Ethnography and Its Audiences

Elisenda Ardévol and Débora Lanzeni are participating in  the international research symposium ”Ethnography and Its Audiences” at Halmstad University on October 14–15, 2015.

The symposium is organised by SCACA (The Swedish Centre for Applied Cultural Analysis), which is a resource centre for applied cultural and social analysis at the School of Education, Humanities and Social Sciences. We presented:

Audience in the transformative process of ethnography

 Writing cultures opens the black box of the ethnography putting under query the status of veracity in the ethnographic narrative. Geertz, Clifford, Ravinow, Rapp and others put in severe question the authority of the ethnographer and asked for a deep engagement in reflexivity.  Visual anthropology leaded the crisis of representation reframing the ethnographic relations between the ethnographer and the subjects suggesting that the outcome is a co-authorized. After all that it is impossible to think about an ethnographic project that not implies at least the inclusion of our partners in the process of making knowledge.

Here, we want to bring under discussion the possibility to ponder our partners as first audience in the transformative process that ethnography implies. We will question the very notion of “audience” as it keeps the separation between subject of enunciation and subject of reception, along side with the idea of “talking about” instead of a co-productive notion of knowledge. Who is the audience? Is it the reader/watcher/beholder of the final product? Is it our interlocutors in Academia, in the industries? Do we have a myriad of audiences during the trajectory of the ethnography? What happened if we consider our partners in fieldwork as our primordial audience? Is the audience only the onlooker of a final, coherent product or we delivery different forms of ethnographic findings?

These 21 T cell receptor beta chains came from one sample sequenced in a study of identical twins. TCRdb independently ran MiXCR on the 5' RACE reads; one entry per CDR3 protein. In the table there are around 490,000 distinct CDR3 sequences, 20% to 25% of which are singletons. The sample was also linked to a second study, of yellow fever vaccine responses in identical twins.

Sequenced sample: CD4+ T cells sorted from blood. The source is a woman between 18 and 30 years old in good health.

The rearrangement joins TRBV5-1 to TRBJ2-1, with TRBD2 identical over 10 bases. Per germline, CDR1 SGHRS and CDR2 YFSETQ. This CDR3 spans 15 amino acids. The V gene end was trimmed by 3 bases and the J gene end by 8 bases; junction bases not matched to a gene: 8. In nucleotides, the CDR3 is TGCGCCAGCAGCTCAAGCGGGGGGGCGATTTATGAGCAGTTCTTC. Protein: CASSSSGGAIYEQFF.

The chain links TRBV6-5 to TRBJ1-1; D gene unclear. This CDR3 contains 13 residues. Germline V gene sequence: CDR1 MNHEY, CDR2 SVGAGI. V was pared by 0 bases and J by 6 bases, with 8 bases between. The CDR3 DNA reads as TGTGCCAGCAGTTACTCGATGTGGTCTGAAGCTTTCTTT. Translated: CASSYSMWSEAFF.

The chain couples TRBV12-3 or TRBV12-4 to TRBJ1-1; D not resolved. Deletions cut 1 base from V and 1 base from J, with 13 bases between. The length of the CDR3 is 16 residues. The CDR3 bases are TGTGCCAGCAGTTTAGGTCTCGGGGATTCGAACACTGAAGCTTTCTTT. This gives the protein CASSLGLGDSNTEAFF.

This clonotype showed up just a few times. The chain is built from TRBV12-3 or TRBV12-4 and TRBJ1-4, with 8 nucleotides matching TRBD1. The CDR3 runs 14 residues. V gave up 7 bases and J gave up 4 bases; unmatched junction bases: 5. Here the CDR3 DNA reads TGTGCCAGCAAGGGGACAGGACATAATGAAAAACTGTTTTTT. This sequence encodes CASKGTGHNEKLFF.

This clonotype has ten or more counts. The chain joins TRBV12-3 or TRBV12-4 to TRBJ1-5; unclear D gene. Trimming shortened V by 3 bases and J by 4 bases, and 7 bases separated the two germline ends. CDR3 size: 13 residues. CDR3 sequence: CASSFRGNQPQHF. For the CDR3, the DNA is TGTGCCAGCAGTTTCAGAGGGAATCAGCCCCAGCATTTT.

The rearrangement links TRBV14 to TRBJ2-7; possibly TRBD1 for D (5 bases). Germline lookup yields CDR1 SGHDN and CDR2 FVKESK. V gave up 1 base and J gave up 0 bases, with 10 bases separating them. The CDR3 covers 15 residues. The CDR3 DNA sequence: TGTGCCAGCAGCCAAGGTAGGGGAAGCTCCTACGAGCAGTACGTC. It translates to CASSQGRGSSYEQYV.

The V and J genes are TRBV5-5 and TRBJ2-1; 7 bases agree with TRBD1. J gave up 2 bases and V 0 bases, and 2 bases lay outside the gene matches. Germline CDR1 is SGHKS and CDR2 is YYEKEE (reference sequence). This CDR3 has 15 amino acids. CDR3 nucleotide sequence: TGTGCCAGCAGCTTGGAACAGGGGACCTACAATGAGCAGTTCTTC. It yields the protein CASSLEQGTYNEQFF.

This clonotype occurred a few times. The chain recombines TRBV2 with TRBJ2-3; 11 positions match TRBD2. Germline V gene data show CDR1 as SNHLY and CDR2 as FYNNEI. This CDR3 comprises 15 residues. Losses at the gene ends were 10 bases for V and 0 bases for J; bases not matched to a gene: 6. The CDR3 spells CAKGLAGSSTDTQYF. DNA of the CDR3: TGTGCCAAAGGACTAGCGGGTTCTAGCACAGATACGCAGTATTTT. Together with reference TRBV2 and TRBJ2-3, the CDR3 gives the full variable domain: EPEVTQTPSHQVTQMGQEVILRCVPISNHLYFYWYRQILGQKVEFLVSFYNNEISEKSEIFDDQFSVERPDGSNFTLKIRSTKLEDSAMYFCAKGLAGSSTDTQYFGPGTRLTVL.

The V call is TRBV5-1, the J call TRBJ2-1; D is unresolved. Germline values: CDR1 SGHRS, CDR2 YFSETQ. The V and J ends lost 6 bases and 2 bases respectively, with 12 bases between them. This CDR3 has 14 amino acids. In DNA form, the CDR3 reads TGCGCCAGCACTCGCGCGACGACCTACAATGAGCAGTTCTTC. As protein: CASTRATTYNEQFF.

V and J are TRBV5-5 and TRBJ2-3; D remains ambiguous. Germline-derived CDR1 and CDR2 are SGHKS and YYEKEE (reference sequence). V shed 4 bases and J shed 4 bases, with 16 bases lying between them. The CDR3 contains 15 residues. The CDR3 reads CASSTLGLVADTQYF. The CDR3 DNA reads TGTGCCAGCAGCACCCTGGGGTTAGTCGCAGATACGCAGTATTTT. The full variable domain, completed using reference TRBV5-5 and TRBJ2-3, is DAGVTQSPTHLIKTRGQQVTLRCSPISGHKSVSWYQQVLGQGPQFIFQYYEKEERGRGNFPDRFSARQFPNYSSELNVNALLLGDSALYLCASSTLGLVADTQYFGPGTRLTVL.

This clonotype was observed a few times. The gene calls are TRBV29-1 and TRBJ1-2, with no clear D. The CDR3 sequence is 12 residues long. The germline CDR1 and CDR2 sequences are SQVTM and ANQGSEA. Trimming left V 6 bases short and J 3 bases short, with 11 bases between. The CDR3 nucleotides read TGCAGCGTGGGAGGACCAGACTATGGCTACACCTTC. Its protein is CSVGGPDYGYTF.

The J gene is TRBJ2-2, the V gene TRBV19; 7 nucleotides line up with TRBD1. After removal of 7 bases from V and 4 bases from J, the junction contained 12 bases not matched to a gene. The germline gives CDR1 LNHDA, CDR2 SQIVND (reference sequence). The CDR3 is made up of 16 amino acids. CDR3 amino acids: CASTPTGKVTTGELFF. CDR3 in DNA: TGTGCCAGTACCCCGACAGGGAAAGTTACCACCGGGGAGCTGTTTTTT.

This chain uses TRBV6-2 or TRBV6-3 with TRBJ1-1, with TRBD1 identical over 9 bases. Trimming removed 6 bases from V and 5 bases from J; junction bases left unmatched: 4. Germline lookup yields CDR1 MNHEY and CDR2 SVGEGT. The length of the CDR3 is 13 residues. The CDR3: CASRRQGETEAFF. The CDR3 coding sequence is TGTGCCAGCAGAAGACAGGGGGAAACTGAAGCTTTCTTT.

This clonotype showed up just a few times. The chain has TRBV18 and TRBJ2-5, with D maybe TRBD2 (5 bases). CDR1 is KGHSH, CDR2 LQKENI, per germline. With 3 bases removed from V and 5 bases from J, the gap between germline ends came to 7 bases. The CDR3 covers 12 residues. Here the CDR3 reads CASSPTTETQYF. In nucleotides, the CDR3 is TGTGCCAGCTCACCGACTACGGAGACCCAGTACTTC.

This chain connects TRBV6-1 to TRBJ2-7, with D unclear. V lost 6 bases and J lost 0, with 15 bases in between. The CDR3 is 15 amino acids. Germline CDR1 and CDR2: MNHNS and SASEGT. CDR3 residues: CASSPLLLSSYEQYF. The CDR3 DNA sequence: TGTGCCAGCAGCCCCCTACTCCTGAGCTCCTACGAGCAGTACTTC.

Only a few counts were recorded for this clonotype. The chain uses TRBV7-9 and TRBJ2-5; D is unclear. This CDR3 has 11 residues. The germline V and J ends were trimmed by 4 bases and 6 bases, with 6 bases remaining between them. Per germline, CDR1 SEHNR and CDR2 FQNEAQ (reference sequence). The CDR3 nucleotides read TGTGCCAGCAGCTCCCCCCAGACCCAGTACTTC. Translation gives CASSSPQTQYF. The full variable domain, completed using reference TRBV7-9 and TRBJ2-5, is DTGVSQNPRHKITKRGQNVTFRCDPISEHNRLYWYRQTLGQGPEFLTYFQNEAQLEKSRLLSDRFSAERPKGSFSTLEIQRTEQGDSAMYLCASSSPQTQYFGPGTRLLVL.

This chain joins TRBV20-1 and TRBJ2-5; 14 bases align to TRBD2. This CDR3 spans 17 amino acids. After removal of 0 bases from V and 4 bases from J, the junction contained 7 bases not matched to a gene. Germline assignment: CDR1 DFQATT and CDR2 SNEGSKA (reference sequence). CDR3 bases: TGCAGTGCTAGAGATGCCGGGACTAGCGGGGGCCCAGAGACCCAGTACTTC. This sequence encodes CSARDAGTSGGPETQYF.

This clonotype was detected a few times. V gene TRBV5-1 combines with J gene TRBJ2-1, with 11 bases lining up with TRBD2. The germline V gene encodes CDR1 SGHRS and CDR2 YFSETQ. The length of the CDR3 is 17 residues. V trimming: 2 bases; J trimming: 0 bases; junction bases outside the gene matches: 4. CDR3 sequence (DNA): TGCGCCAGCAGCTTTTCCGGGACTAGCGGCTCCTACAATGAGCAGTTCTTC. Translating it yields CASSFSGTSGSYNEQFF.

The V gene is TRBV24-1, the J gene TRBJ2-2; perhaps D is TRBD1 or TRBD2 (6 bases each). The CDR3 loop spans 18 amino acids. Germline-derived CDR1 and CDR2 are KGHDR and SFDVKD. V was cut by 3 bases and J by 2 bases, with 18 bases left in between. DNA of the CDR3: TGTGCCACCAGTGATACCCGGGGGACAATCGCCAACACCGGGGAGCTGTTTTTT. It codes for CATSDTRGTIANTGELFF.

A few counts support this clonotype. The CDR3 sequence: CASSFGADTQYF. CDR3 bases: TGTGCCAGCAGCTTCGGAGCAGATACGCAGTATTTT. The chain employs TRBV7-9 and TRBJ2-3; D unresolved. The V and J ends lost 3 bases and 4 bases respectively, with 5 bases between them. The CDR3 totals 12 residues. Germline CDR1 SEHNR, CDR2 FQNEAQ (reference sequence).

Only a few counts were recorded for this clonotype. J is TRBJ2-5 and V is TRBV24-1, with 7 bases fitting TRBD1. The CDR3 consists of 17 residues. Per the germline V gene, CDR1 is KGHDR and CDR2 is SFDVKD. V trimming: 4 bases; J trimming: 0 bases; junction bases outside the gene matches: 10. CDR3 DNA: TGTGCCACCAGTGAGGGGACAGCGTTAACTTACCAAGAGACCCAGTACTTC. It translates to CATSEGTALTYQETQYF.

We take the ethnographic process as open and transformative because we develop knowledge with other in the relations that we build up during fieldwork. In this opening we articulate information, thoughts, wonders and impressions in order to communicate those to our partners and that is part of the ethnographic process as well as part of our ethnographic outcomes. 

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